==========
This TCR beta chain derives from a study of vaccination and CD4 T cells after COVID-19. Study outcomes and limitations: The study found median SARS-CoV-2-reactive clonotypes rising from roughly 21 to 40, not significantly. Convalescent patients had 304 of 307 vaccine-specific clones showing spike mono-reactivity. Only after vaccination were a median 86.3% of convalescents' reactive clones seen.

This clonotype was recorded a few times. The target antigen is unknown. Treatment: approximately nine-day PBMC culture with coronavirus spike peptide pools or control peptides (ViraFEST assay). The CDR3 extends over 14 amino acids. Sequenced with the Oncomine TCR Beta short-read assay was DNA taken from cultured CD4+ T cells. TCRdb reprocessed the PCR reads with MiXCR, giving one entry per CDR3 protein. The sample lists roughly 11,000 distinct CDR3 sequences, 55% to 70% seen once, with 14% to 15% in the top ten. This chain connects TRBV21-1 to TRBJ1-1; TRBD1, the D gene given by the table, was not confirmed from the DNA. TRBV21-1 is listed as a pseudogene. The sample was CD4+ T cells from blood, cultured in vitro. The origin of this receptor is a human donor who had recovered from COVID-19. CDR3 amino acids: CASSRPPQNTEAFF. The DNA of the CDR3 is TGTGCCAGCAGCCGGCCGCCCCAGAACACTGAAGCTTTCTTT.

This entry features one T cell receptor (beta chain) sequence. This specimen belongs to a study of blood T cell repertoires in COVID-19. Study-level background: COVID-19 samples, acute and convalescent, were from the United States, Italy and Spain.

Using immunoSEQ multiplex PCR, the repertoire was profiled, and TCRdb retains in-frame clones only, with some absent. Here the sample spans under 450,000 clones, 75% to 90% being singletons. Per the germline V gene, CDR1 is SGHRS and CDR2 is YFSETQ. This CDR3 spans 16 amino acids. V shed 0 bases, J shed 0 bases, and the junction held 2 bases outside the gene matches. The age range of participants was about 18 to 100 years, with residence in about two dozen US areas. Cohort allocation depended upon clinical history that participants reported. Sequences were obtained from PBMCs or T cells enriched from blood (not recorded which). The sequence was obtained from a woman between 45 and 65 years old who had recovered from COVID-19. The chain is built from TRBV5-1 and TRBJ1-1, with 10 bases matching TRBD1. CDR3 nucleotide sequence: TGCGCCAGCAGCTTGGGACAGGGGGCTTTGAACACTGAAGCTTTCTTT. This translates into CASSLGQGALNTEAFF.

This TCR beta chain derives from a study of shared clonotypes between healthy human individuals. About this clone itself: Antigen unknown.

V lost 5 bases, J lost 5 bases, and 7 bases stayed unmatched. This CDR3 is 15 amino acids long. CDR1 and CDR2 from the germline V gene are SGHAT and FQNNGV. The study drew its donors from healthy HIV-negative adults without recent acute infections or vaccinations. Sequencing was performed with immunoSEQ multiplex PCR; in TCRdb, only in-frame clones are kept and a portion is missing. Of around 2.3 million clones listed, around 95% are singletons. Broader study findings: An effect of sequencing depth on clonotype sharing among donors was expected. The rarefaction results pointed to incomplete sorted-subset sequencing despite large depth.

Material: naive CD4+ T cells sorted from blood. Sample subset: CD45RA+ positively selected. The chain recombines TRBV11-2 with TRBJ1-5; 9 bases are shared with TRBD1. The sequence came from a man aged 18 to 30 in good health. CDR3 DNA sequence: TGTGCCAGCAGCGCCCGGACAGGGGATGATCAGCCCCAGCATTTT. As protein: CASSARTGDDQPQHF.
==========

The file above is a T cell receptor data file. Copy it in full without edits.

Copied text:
This TCR beta chain derives from a study of vaccination and CD4 T cells after COVID-19. Study outcomes and limitations: The study found median SARS-CoV-2-reactive clonotypes rising from roughly 21 to 40, not significantly. Convalescent patients had 304 of 307 vaccine-specific clones showing spike mono-reactivity. Only after vaccination were a median 86.3% of convalescents' reactive clones seen.

This clonotype was recorded a few times. The target antigen is unknown. Treatment: approximately nine-day PBMC culture with coronavirus spike peptide pools or control peptides (ViraFEST assay). The CDR3 extends over 14 amino acids. Sequenced with the Oncomine TCR Beta short-read assay was DNA taken from cultured CD4+ T cells. TCRdb reprocessed the PCR reads with MiXCR, giving one entry per CDR3 protein. The sample lists roughly 11,000 distinct CDR3 sequences, 55% to 70% seen once, with 14% to 15% in the top ten. This chain connects TRBV21-1 to TRBJ1-1; TRBD1, the D gene given by the table, was not confirmed from the DNA. TRBV21-1 is listed as a pseudogene. The sample was CD4+ T cells from blood, cultured in vitro. The origin of this receptor is a human donor who had recovered from COVID-19. CDR3 amino acids: CASSRPPQNTEAFF. The DNA of the CDR3 is TGTGCCAGCAGCCGGCCGCCCCAGAACACTGAAGCTTTCTTT.

This entry features one T cell receptor (beta chain) sequence. This specimen belongs to a study of blood T cell repertoires in COVID-19. Study-level background: COVID-19 samples, acute and convalescent, were from the United States, Italy and Spain.

Using immunoSEQ multiplex PCR, the repertoire was profiled, and TCRdb retains in-frame clones only, with some absent. Here the sample spans under 450,000 clones, 75% to 90% being singletons. Per the germline V gene, CDR1 is SGHRS and CDR2 is YFSETQ. This CDR3 spans 16 amino acids. V shed 0 bases, J shed 0 bases, and the junction held 2 bases outside the gene matches. The age range of participants was about 18 to 100 years, with residence in about two dozen US areas. Cohort allocation depended upon clinical history that participants reported. Sequences were obtained from PBMCs or T cells enriched from blood (not recorded which). The sequence was obtained from a woman between 45 and 65 years old who had recovered from COVID-19. The chain is built from TRBV5-1 and TRBJ1-1, with 10 bases matching TRBD1. CDR3 nucleotide sequence: TGCGCCAGCAGCTTGGGACAGGGGGCTTTGAACACTGAAGCTTTCTTT. This translates into CASSLGQGALNTEAFF.

This TCR beta chain derives from a study of shared clonotypes between healthy human individuals. About this clone itself: Antigen unknown.

V lost 5 bases, J lost 5 bases, and 7 bases stayed unmatched. This CDR3 is 15 amino acids long. CDR1 and CDR2 from the germline V gene are SGHAT and FQNNGV. The study drew its donors from healthy HIV-negative adults without recent acute infections or vaccinations. Sequencing was performed with immunoSEQ multiplex PCR; in TCRdb, only in-frame clones are kept and a portion is missing. Of around 2.3 million clones listed, around 95% are singletons. Broader study findings: An effect of sequencing depth on clonotype sharing among donors was expected. The rarefaction results pointed to incomplete sorted-subset sequencing despite large depth.

Material: naive CD4+ T cells sorted from blood. Sample subset: CD45RA+ positively selected. The chain recombines TRBV11-2 with TRBJ1-5; 9 bases are shared with TRBD1. The sequence came from a man aged 18 to 30 in good health. CDR3 DNA sequence: TGTGCCAGCAGCGCCCGGACAGGGGATGATCAGCCCCAGCATTTT. As protein: CASSARTGDDQPQHF.